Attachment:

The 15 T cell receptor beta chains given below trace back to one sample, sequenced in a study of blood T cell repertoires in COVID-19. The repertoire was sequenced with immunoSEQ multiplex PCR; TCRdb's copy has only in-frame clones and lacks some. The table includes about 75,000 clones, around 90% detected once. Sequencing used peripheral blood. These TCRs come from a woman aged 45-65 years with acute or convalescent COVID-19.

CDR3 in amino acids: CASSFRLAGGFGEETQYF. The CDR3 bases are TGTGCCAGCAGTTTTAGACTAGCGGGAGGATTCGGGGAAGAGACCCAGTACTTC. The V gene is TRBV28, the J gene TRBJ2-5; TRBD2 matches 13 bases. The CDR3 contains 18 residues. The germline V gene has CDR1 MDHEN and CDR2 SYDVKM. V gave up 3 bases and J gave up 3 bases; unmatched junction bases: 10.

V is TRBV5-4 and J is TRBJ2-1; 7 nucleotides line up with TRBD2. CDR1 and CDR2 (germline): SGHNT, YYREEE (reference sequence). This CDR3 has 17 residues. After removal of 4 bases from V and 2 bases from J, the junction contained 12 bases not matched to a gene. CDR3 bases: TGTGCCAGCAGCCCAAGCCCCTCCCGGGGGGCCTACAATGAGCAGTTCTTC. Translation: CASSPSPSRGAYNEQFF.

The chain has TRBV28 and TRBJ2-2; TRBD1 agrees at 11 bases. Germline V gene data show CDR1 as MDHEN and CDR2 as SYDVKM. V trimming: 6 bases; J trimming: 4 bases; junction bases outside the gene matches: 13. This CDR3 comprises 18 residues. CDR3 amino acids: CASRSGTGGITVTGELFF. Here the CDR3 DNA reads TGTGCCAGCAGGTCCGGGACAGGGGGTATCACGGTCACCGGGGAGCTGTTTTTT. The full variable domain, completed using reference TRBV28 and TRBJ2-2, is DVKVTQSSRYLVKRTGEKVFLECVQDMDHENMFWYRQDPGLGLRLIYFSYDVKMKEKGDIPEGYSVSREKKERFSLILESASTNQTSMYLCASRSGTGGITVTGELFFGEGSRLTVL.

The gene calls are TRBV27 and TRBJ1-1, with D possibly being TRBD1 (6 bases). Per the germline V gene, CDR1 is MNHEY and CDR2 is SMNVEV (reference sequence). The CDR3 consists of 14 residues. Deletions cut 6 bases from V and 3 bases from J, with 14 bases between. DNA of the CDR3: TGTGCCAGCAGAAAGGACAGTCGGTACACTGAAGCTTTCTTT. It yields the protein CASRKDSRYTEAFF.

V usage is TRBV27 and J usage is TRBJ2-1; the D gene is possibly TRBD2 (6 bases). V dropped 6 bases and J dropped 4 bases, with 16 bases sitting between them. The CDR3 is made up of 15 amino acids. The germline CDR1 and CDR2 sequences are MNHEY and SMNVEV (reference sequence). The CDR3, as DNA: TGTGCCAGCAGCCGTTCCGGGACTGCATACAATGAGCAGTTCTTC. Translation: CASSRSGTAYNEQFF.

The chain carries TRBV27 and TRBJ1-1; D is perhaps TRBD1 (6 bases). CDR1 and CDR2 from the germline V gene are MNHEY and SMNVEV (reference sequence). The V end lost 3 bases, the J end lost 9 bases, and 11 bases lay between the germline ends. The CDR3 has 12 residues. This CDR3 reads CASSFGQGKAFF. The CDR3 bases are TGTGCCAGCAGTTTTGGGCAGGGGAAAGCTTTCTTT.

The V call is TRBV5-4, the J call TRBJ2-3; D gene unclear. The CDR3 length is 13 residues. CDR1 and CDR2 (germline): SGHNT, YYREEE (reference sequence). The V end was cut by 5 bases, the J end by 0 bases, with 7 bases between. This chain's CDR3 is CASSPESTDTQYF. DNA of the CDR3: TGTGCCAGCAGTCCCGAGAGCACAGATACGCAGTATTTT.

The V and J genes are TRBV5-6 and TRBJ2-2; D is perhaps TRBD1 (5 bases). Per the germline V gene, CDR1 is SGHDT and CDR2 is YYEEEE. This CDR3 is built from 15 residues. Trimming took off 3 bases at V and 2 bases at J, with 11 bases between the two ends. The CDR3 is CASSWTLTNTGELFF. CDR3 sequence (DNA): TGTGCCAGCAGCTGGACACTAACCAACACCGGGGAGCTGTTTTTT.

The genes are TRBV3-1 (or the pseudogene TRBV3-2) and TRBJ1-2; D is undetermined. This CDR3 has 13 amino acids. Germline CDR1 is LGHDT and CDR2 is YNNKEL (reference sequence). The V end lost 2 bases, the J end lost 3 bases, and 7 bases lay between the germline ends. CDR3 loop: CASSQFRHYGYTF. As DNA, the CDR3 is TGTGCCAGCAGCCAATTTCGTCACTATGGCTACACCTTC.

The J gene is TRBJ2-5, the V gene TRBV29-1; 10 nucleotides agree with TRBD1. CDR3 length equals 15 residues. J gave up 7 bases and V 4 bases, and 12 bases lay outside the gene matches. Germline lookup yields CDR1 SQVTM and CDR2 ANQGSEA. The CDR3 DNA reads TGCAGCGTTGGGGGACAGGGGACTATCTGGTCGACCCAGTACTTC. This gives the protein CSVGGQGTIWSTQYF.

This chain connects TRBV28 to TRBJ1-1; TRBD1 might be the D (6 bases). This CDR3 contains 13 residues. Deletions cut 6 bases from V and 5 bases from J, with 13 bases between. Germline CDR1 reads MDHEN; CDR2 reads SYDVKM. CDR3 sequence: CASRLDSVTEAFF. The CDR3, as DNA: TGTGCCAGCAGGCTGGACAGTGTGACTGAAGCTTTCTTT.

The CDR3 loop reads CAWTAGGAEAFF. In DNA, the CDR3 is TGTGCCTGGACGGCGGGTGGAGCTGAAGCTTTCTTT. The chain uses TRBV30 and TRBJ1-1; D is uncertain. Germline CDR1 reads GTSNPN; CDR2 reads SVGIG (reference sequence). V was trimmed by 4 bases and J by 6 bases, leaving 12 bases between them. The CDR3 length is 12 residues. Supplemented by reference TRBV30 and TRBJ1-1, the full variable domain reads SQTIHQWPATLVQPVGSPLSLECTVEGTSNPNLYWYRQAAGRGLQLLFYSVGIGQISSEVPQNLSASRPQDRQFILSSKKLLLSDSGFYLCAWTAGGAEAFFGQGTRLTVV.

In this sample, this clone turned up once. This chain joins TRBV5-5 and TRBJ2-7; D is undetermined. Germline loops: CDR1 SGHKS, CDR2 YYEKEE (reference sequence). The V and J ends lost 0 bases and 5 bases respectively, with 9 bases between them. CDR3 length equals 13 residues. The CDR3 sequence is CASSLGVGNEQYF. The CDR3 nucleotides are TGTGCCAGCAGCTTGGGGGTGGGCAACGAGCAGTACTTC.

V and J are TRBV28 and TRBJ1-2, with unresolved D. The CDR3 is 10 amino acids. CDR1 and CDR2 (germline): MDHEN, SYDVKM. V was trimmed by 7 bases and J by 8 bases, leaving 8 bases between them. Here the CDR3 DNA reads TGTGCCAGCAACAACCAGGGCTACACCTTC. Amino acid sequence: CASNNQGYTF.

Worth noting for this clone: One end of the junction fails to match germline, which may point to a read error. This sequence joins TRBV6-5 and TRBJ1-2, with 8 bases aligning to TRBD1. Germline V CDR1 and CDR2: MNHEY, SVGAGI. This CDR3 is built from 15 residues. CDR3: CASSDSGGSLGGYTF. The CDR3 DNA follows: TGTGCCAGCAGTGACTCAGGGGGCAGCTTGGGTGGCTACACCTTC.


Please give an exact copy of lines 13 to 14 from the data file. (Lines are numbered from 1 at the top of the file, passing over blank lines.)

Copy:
The CDR3 loop reads CAWTAGGAEAFF. In DNA, the CDR3 is TGTGCCTGGACGGCGGGTGGAGCTGAAGCTTTCTTT. The chain uses TRBV30 and TRBJ1-1; D is uncertain. Germline CDR1 reads GTSNPN; CDR2 reads SVGIG (reference sequence). V was trimmed by 4 bases and J by 6 bases, leaving 12 bases between them. The CDR3 length is 12 residues. Supplemented by reference TRBV30 and TRBJ1-1, the full variable domain reads SQTIHQWPATLVQPVGSPLSLECTVEGTSNPNLYWYRQAAGRGLQLLFYSVGIGQISSEVPQNLSASRPQDRQFILSSKKLLLSDSGFYLCAWTAGGAEAFFGQGTRLTVV.

In this sample, this clone turned up once. This chain joins TRBV5-5 and TRBJ2-7; D is undetermined. Germline loops: CDR1 SGHKS, CDR2 YYEKEE (reference sequence). The V and J ends lost 0 bases and 5 bases respectively, with 9 bases between them. CDR3 length equals 13 residues. The CDR3 sequence is CASSLGVGNEQYF. The CDR3 nucleotides are TGTGCCAGCAGCTTGGGGGTGGGCAACGAGCAGTACTTC.